New Norwegian act to tweak Boligkreditt insolvency treatment

Nov 28th, 2014

A new Norwegian Act on Financial Institutions being considered by parliament will amend the country’s covered bond framework so that covered bond issuers are treated the same as banks in the event of insolvency, and will also repeal Norway’s securitisation law.

Bahr_Building_Tjuvholmen_AppThe new law will be a comprehensive act on financial institutions and replace Norway’s Financial Institutions Act, Saving Bank Act, Commercial Bank Act and Guarantee Schemes Act, according to Finn Myhre, senior lawyer at Norway’s BA-HR, who was speaking at an event jointly organised by the law firm and Fitch Ratings in Oslo on Wednesday.

Under the proposed act, covered bond companies — typically called Boligkreditts — will no longer be able to be declared bankrupt, but will instead be placed under public administration if facing solvency or liquidity problems. Myhre said that this is beneficial, in that it will give the authorities more flexibility to deal with covered bond companies, while maintaining the rights of covered bond-holders.

He said that Norwegian covered bond legislation, which came into force in 2007, has proven “very robust” and “very effective”, and the fact that it is not being significantly changed in the new act supports that view.

The proposed financial institutions act will also repeal Norway’s securitisation law. Myhre noted that this has only ever been used by one Norwegian financial institution, namely Santander Consumer Bank. The issuer’s outstanding securitisations of auto loans will not be affected by the repeal of the securitisation rules.

The act was put forward to the Norwegian parliament (Stortinget) by the government in June and is with the parliamentary finance committee. This body has until 16 December to make its recommendations to parliament and although no difficulties are anticipated, according to Myhre, the committee’s consideration of the act has been held up by its focus on the 2015 budget. He said that if the act is passed by parliament by the end of January it could come into force wholly or partly by July 2015.

Myhre said that alongside the rules laid down by the act, it authorises the Ministry of Finance to set more detailed regulations in a number of areas. As reported previously, the Ministry of Finance will be able to set a legal minimum overcollateralisation level, something that will allow Norwegian covered bonds to achieve preferential treatment or exemptions in regulations.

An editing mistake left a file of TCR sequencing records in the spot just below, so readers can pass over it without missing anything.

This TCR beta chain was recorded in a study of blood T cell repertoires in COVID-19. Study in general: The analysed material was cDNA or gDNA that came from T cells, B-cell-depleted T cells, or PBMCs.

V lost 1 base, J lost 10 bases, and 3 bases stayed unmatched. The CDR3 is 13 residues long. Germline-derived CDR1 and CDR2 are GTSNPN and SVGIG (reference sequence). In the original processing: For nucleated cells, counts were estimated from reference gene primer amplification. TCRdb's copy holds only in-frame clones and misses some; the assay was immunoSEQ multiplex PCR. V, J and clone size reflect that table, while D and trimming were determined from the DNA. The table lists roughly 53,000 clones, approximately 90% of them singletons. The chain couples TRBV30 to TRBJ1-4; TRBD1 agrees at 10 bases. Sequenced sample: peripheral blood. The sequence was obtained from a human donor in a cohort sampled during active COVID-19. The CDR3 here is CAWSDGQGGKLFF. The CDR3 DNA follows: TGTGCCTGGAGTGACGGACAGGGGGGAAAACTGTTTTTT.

The overarching aim of the act, in its own words, is to contribute to financial stability, including the functioning of financial institutions in a satisfactory and prudent manner.

Jens Hallén, senior director, financial institutions, at Fitch, meanwhile highlighted that, although weakening, state support for financial institutions in Norway — as well as in Sweden — is still considered more likely than in the rest of Europe, following the introduction of the Bank Recovery & Resolution Directive (BRRD). He noted that in discussions about bail-in — being led at a global level by G20 and FSB initiatives — Sweden had been one of the biggest advocates of governments retaining flexibility to support financial institutions — pointing to its experience of the 1990s banking crisis and need for financial stability in light of a wholesale funded industry — and that Norway was a similar case.

While the rating outlook for financial institutions in many parts of the EU/EEA is “pretty bleak” as a result of support becoming less likely, according to Hallén, the Nordics are among the few countries where all outlooks are stable — although he noted that this was not the result of the greater possible level of state support, but due to Nordic bank ratings being more driven by Viability Ratings than Support Rating Floors, under Fitch’s methodology, with the Nordic financial institutions typically having higher VRs (of a to aa-).

Cosme de Montpellier, senior director, covered bonds, at Fitch, noted that most EU covered bonds are exempt from bail-in and indeed benefit from the BRRD in that bail-in helps preserve the dual recourse nature of the instruments, thereby avoiding the need for cover pools to become the sole source of covered bond payments.

Under Fitch’s methodology this is reflected by the addition of an uplift from the Issuer Default Rating that the rating agency now includes in reaching the higher rating of covered bonds, and de Montpellier noted that Norway, Sweden and Denmark are considered covered bond-intensive jurisdictions — one of three factor Fitch considers in determining its IDR uplift.

Photo: BA-HR, Oslo

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